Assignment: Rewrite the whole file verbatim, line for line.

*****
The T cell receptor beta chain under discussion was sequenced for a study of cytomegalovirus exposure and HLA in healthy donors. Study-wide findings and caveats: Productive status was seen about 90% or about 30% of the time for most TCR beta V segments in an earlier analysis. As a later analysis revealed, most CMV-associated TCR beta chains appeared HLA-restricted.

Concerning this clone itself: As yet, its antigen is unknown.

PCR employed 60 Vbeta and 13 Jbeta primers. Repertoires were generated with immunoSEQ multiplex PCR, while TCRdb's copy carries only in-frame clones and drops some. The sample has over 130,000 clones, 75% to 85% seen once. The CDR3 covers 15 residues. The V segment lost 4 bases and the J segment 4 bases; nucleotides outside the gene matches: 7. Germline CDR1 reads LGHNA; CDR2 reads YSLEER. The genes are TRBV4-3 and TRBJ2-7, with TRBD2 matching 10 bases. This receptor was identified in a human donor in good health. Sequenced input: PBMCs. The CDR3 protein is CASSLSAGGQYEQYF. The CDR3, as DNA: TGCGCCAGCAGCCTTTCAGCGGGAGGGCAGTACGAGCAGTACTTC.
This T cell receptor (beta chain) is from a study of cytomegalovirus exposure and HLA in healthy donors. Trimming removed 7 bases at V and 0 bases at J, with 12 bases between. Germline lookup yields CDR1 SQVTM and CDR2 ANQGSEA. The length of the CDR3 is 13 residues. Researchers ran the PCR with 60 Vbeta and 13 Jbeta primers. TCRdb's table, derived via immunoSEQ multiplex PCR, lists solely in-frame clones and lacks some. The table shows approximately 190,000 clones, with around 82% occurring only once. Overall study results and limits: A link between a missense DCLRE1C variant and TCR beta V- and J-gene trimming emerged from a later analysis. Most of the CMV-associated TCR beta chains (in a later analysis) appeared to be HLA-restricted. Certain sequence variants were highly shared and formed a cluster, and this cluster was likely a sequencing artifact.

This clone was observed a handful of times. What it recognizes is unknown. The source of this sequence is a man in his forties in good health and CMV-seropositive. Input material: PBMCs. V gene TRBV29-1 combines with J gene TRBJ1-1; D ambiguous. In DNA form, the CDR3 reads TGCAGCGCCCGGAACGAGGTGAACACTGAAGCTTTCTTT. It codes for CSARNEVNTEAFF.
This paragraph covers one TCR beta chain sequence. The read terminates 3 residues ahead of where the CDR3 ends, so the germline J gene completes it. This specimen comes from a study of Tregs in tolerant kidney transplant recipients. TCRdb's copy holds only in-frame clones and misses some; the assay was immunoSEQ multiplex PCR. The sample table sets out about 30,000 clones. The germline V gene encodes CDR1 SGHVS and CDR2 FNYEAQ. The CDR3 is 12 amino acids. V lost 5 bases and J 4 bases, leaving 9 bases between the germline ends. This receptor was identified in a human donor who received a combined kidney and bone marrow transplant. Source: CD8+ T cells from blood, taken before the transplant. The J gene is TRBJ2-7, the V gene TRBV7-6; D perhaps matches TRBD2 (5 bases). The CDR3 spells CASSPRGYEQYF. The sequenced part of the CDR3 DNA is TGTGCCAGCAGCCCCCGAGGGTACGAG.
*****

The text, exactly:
The T cell receptor beta chain under discussion was sequenced for a study of cytomegalovirus exposure and HLA in healthy donors. Study-wide findings and caveats: Productive status was seen about 90% or about 30% of the time for most TCR beta V segments in an earlier analysis. As a later analysis revealed, most CMV-associated TCR beta chains appeared HLA-restricted.

Concerning this clone itself: As yet, its antigen is unknown.

PCR employed 60 Vbeta and 13 Jbeta primers. Repertoires were generated with immunoSEQ multiplex PCR, while TCRdb's copy carries only in-frame clones and drops some. The sample has over 130,000 clones, 75% to 85% seen once. The CDR3 covers 15 residues. The V segment lost 4 bases and the J segment 4 bases; nucleotides outside the gene matches: 7. Germline CDR1 reads LGHNA; CDR2 reads YSLEER. The genes are TRBV4-3 and TRBJ2-7, with TRBD2 matching 10 bases. This receptor was identified in a human donor in good health. Sequenced input: PBMCs. The CDR3 protein is CASSLSAGGQYEQYF. The CDR3, as DNA: TGCGCCAGCAGCCTTTCAGCGGGAGGGCAGTACGAGCAGTACTTC.
This T cell receptor (beta chain) is from a study of cytomegalovirus exposure and HLA in healthy donors. Trimming removed 7 bases at V and 0 bases at J, with 12 bases between. Germline lookup yields CDR1 SQVTM and CDR2 ANQGSEA. The length of the CDR3 is 13 residues. Researchers ran the PCR with 60 Vbeta and 13 Jbeta primers. TCRdb's table, derived via immunoSEQ multiplex PCR, lists solely in-frame clones and lacks some. The table shows approximately 190,000 clones, with around 82% occurring only once. Overall study results and limits: A link between a missense DCLRE1C variant and TCR beta V- and J-gene trimming emerged from a later analysis. Most of the CMV-associated TCR beta chains (in a later analysis) appeared to be HLA-restricted. Certain sequence variants were highly shared and formed a cluster, and this cluster was likely a sequencing artifact.

This clone was observed a handful of times. What it recognizes is unknown. The source of this sequence is a man in his forties in good health and CMV-seropositive. Input material: PBMCs. V gene TRBV29-1 combines with J gene TRBJ1-1; D ambiguous. In DNA form, the CDR3 reads TGCAGCGCCCGGAACGAGGTGAACACTGAAGCTTTCTTT. It codes for CSARNEVNTEAFF.
This paragraph covers one TCR beta chain sequence. The read terminates 3 residues ahead of where the CDR3 ends, so the germline J gene completes it. This specimen comes from a study of Tregs in tolerant kidney transplant recipients. TCRdb's copy holds only in-frame clones and misses some; the assay was immunoSEQ multiplex PCR. The sample table sets out about 30,000 clones. The germline V gene encodes CDR1 SGHVS and CDR2 FNYEAQ. The CDR3 is 12 amino acids. V lost 5 bases and J 4 bases, leaving 9 bases between the germline ends. This receptor was identified in a human donor who received a combined kidney and bone marrow transplant. Source: CD8+ T cells from blood, taken before the transplant. The J gene is TRBJ2-7, the V gene TRBV7-6; D perhaps matches TRBD2 (5 bases). The CDR3 spells CASSPRGYEQYF. The sequenced part of the CDR3 DNA is TGTGCCAGCAGCCCCCGAGGGTACGAG.